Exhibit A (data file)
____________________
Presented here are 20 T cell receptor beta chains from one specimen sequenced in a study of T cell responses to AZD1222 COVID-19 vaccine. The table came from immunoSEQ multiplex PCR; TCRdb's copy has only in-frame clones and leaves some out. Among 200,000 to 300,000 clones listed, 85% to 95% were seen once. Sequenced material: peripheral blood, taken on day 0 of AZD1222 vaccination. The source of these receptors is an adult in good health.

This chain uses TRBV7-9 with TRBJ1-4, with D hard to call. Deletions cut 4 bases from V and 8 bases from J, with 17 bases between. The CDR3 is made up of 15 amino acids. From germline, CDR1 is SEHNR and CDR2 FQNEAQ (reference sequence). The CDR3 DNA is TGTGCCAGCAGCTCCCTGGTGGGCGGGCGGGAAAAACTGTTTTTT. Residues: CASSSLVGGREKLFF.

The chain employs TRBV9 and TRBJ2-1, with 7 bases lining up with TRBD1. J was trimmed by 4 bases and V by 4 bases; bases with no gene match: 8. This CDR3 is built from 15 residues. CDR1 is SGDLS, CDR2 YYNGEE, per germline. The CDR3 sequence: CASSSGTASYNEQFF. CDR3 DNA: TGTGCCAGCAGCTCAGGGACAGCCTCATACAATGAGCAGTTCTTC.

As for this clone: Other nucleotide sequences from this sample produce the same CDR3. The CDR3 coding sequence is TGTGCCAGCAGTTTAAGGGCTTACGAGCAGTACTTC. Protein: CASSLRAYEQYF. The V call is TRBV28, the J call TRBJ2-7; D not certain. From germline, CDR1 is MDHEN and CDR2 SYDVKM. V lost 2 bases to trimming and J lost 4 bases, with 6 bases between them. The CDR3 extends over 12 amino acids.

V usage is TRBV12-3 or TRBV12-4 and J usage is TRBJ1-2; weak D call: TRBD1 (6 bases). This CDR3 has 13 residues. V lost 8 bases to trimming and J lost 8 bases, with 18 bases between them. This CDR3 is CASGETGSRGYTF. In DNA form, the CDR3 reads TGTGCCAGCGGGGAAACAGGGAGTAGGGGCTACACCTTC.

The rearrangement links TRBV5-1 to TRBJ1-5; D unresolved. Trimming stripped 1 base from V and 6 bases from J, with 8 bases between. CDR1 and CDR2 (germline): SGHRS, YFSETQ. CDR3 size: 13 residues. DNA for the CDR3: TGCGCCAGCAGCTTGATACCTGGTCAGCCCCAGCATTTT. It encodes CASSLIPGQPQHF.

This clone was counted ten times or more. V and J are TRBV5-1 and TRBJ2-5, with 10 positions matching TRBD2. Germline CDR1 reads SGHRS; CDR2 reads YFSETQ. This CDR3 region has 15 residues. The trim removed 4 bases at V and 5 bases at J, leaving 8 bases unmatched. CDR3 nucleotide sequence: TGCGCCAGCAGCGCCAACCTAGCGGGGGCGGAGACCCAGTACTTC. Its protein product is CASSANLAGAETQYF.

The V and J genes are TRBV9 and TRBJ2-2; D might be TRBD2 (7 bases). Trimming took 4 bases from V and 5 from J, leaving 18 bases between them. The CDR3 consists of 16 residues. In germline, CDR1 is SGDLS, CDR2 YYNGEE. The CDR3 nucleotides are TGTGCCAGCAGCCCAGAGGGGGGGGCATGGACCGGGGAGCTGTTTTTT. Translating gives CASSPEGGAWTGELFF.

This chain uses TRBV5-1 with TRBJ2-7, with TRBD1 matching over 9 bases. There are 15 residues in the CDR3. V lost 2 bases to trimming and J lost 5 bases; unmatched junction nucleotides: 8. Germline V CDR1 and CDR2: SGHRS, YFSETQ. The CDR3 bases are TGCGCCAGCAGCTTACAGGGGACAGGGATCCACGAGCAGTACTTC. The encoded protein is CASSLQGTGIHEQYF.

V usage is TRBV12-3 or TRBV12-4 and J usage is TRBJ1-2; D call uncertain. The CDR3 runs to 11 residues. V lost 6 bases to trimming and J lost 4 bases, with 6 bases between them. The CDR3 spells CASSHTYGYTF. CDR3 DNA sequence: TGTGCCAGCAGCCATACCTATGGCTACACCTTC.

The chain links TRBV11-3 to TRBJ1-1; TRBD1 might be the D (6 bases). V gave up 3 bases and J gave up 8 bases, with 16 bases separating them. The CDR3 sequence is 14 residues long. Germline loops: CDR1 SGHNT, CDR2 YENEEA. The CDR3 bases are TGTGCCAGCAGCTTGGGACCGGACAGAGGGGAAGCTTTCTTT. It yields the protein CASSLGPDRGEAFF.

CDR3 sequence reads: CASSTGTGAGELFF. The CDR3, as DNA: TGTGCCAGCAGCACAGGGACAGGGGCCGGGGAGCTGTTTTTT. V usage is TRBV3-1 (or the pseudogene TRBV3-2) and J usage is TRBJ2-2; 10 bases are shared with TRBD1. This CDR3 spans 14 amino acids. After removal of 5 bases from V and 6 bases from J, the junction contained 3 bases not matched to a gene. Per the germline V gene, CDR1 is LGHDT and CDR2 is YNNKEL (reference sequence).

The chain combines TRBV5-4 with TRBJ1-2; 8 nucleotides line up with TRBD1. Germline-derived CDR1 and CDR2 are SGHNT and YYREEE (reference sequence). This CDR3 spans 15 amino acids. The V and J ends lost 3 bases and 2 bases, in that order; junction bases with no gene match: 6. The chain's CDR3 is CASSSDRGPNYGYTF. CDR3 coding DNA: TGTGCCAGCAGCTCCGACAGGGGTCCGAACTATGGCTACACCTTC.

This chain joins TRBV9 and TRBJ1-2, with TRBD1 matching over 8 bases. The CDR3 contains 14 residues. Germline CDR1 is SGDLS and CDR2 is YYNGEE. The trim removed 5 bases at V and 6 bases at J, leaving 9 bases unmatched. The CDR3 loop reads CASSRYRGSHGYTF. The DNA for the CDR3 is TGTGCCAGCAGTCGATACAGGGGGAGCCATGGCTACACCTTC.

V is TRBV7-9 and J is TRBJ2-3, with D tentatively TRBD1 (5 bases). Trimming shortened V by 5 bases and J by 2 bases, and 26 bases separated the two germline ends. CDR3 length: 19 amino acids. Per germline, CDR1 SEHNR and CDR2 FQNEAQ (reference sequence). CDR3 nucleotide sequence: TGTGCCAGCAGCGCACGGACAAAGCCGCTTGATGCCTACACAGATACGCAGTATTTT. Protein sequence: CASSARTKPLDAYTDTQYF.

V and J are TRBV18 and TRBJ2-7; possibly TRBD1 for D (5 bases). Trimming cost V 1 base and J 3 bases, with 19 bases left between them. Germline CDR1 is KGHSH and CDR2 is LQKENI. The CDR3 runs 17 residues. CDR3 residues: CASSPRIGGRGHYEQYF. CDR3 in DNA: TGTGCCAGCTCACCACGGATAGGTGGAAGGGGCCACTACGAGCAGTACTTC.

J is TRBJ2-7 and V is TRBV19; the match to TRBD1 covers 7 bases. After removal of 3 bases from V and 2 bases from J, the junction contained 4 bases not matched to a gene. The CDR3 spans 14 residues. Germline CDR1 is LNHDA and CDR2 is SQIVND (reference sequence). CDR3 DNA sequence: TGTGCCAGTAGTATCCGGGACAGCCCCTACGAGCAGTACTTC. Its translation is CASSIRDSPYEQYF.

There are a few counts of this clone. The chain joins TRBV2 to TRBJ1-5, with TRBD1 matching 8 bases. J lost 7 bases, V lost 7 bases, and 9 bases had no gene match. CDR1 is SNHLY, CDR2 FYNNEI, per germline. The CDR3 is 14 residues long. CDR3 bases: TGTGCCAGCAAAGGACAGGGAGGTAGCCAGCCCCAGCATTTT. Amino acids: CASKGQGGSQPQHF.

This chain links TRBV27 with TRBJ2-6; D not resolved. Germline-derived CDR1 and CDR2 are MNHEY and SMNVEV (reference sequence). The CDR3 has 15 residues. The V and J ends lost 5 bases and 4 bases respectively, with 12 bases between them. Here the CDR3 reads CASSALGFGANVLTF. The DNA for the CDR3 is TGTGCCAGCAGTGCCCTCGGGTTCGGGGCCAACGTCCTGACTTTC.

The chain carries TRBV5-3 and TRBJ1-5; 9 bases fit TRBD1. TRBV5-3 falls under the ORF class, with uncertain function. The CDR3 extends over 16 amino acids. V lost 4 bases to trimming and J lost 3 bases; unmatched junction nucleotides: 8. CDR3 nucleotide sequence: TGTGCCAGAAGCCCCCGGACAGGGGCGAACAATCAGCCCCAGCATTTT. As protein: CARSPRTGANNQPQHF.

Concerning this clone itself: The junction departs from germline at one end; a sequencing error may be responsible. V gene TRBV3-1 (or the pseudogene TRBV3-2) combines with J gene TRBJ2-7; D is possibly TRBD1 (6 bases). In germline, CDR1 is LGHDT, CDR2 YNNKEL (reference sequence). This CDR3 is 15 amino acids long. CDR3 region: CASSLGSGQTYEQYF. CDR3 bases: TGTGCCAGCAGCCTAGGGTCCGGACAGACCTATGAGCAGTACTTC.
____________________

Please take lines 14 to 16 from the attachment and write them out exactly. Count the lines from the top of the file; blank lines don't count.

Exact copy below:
This chain joins TRBV9 and TRBJ1-2, with TRBD1 matching over 8 bases. The CDR3 contains 14 residues. Germline CDR1 is SGDLS and CDR2 is YYNGEE. The trim removed 5 bases at V and 6 bases at J, leaving 9 bases unmatched. The CDR3 loop reads CASSRYRGSHGYTF. The DNA for the CDR3 is TGTGCCAGCAGTCGATACAGGGGGAGCCATGGCTACACCTTC.

V is TRBV7-9 and J is TRBJ2-3, with D tentatively TRBD1 (5 bases). Trimming shortened V by 5 bases and J by 2 bases, and 26 bases separated the two germline ends. CDR3 length: 19 amino acids. Per germline, CDR1 SEHNR and CDR2 FQNEAQ (reference sequence). CDR3 nucleotide sequence: TGTGCCAGCAGCGCACGGACAAAGCCGCTTGATGCCTACACAGATACGCAGTATTTT. Protein sequence: CASSARTKPLDAYTDTQYF.

V and J are TRBV18 and TRBJ2-7; possibly TRBD1 for D (5 bases). Trimming cost V 1 base and J 3 bases, with 19 bases left between them. Germline CDR1 is KGHSH and CDR2 is LQKENI. The CDR3 runs 17 residues. CDR3 residues: CASSPRIGGRGHYEQYF. CDR3 in DNA: TGTGCCAGCTCACCACGGATAGGTGGAAGGGGCCACTACGAGCAGTACTTC.